One of the better highlights in 2016’s X-Men: Apocalypse was the reintroduction of who are generally considered the “core” X-Men, at least this side of Wolverine: Sophie Turner as Jean Grey, Tye Sheridan as Cyclops, and Alexandra Shipp as Storm, the Weather Goddess herself. At the time, Shipp considered it a dream part and presumably still does as she heads into taking center stage with the other two younger versions of the key X-Men in next February’s X-Men: Dark Phoenix. However, Shipp is also aware of a vocal criticism of her casting that has nothing to do with her acting.
Following speculation amongst fandom that Storm might be recast again if/when the X-Men are integrated into the Marvel Cinematic Universe in a post Disney-Fox deal world, some particularly virulent fanboys took to challenging Ms. Shipp on social media. There they stated Shipp was always miscast as Storm due to the color of her skin being allegedly too light. (The character is half-Kenyan and half-American in the comics.) Shipp ignored what is probably PR protocol by responding at the time online, and she is now opening up about why she did so in her latest interview with Glamour magazine.
Speaking about having a moment after critically well-received work in Straight Outta Compton and Love, Simon, Shipp opened up about the moment she pushed back against online trolls who’d question her blackness, as well as the need for female celebrities to be more politically open on social media.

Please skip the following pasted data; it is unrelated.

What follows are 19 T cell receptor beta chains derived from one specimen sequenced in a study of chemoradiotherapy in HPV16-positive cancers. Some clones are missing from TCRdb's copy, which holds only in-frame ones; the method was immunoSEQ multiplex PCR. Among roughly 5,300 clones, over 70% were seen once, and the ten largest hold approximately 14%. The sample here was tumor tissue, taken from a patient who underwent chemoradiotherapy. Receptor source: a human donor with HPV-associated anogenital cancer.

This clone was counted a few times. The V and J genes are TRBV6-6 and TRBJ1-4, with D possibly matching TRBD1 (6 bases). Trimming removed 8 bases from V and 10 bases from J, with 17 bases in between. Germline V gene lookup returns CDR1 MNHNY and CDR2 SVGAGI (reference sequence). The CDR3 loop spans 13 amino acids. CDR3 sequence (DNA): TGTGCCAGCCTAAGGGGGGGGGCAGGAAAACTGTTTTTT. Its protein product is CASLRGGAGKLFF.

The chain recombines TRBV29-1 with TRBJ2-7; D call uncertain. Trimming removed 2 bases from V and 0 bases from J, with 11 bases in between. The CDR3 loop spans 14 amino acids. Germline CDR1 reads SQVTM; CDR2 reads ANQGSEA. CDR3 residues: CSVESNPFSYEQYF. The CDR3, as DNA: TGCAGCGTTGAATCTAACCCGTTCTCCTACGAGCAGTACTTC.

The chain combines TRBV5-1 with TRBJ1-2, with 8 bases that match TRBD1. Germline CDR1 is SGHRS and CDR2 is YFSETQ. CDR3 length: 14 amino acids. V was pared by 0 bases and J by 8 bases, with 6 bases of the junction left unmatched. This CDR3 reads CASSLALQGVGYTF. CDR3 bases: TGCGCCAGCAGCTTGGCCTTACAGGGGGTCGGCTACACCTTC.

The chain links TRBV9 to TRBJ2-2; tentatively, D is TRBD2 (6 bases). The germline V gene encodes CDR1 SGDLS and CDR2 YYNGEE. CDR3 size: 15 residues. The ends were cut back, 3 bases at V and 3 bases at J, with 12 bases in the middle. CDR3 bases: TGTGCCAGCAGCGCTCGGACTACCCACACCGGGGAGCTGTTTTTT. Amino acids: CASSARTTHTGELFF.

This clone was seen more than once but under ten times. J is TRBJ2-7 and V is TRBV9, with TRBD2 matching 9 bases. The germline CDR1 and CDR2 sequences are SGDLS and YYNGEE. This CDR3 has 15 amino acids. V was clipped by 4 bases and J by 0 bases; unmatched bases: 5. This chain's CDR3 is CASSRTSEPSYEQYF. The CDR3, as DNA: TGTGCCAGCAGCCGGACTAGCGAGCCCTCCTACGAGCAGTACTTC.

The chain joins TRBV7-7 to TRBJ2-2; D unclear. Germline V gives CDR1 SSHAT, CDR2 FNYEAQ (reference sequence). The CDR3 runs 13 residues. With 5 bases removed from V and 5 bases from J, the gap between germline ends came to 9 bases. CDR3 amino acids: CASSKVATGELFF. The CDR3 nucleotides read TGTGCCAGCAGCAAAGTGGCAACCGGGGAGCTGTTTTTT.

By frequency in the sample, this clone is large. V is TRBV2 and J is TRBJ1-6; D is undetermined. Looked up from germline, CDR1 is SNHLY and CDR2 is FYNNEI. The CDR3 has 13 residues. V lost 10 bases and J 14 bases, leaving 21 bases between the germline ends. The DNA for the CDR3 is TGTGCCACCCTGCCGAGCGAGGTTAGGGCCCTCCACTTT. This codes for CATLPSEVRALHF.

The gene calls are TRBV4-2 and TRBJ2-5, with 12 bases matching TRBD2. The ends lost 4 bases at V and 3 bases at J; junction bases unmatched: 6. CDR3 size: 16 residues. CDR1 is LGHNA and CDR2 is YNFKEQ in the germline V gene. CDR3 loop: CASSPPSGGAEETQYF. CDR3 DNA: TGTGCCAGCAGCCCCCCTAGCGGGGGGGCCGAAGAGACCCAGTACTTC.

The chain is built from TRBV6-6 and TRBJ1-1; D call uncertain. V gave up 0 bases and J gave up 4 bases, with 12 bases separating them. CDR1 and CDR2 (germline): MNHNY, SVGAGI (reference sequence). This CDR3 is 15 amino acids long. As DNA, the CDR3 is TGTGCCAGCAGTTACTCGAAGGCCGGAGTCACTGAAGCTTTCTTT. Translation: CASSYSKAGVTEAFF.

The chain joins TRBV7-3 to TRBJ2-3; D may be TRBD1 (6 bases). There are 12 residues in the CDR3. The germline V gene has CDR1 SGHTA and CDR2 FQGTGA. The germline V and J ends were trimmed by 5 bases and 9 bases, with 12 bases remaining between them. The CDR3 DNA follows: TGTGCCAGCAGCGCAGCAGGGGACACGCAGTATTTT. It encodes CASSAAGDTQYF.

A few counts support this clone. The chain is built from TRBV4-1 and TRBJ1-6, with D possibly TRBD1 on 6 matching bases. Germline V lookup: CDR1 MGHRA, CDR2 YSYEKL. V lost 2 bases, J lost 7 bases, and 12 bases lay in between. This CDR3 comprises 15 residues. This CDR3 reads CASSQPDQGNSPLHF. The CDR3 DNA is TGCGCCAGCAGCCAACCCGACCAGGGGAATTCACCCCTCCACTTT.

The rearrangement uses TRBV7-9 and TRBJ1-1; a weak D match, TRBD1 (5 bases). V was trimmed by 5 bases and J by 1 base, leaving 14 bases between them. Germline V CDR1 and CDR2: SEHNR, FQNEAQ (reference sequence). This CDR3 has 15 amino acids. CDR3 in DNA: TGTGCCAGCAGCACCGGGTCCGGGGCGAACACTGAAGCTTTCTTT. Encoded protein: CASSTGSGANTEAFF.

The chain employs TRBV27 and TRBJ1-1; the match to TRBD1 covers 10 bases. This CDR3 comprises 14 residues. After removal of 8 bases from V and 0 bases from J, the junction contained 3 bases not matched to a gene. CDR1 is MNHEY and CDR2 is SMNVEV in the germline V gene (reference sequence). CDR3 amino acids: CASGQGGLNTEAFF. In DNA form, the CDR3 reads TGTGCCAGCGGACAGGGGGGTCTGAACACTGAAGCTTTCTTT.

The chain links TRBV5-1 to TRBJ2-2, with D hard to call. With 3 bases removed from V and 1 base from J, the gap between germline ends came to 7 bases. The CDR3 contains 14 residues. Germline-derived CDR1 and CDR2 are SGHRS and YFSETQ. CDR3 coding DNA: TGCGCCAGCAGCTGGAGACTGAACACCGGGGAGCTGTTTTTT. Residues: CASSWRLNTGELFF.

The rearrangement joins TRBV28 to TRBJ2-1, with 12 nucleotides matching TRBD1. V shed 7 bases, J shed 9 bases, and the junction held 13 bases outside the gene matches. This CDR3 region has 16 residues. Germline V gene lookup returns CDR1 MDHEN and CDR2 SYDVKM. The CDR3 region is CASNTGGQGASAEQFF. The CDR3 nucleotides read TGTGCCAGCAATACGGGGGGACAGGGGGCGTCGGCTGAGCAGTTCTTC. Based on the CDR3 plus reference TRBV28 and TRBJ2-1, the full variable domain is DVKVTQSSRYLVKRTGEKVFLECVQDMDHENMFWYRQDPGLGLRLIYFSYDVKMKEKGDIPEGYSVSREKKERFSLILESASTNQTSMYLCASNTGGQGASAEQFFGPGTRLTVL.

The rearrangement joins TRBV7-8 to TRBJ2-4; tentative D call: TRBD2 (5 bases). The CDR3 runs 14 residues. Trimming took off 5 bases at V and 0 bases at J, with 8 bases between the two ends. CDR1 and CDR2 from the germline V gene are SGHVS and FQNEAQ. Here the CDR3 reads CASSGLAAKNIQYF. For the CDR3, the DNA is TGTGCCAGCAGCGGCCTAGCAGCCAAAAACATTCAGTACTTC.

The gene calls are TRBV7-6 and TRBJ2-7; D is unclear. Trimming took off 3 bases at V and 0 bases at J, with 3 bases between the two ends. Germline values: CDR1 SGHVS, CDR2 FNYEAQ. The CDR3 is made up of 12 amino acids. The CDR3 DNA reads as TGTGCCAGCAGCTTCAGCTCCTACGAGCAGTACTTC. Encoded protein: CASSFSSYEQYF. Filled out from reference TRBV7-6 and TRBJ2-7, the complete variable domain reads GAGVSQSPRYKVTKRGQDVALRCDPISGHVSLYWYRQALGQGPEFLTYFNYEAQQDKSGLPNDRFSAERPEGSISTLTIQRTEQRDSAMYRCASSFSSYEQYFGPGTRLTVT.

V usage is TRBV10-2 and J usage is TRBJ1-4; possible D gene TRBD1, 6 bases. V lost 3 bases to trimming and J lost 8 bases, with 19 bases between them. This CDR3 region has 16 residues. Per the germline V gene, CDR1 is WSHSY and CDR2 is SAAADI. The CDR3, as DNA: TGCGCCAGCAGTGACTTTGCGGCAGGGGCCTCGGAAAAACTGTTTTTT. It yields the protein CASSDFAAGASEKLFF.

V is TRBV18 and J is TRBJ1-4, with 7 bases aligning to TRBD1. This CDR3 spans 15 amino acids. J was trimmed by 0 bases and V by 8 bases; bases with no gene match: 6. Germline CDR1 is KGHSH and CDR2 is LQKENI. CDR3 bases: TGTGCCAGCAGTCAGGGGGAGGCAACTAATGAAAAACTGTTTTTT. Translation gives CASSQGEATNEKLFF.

“[I tweeted back] at people who criticized me for not having dark enough skin for my role in X-Men,because we’re not going to have this conversation about a cartoon character,” Shipp told Glamour. “You’re not going to tell me that my skin color doesn’t match a Crayola from 1970. Growing up, when I was reading the comics, I pictured her looking like me. For any black girl, for there to be a black superhero, we picture them looking like us. So when I auditioned for the role, I wasn’t like, ‘Oh man, I’m not dark enough.’ I was like, ‘Finally, this is my moment.’”
Shipp also notes that a line should be drawn between the questioning of skin tones for fictional characters—especially of the comic book variety—and historic figure. Hence her adding, “I’m not playing Harriet Tubman with a prosthetic nose and darkening my skin tone. I would never do that.”
Her statements, which come more from a place of more than justified frustration with the commodification of not only her blackness, but her hue of it, are in line with her consideration that male actors (including those who play other superheroes) can be much more politically active in their online lives than actresses. After all, half the Avengers performers made a public service announcement before the 2016 U.S. election pleading with American voters to not let Donald Trump become the 45th President of the United States… and while they clearly failed, it didn’t dent any of their careers either.
Says Shipp, “Male actors have always been able to be way more opinionated when it comes to politics. As actresses, we only get to do things like help the hungry children. Take Angelina Jolie. She’s political in her actions, but you don’t know her opinion on Trump. I think people should speak their truth. I don’t give a fuck. I’m me. I’m exactly who I want to be every single day.”